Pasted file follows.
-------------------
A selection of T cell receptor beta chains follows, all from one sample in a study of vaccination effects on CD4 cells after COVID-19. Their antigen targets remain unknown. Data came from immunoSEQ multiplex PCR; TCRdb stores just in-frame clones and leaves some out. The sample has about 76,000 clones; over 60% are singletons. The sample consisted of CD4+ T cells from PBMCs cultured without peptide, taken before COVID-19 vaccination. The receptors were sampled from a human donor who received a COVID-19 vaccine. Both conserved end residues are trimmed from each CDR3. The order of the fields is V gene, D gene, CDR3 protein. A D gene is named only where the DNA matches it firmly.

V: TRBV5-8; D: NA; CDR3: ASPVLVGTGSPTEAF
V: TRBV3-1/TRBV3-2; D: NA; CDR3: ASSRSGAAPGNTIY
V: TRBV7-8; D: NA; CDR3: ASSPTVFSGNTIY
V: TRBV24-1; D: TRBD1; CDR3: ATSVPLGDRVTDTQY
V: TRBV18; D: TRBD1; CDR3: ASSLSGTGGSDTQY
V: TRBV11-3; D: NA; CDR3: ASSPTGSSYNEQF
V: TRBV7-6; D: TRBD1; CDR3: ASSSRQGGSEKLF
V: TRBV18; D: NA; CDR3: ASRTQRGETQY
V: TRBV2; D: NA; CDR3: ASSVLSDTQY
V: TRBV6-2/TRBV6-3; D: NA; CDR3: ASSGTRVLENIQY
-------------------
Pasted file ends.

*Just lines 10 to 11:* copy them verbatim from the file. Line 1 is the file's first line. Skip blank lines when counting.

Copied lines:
V: TRBV2; D: NA; CDR3: ASSVLSDTQY
V: TRBV6-2/TRBV6-3; D: NA; CDR3: ASSGTRVLENIQY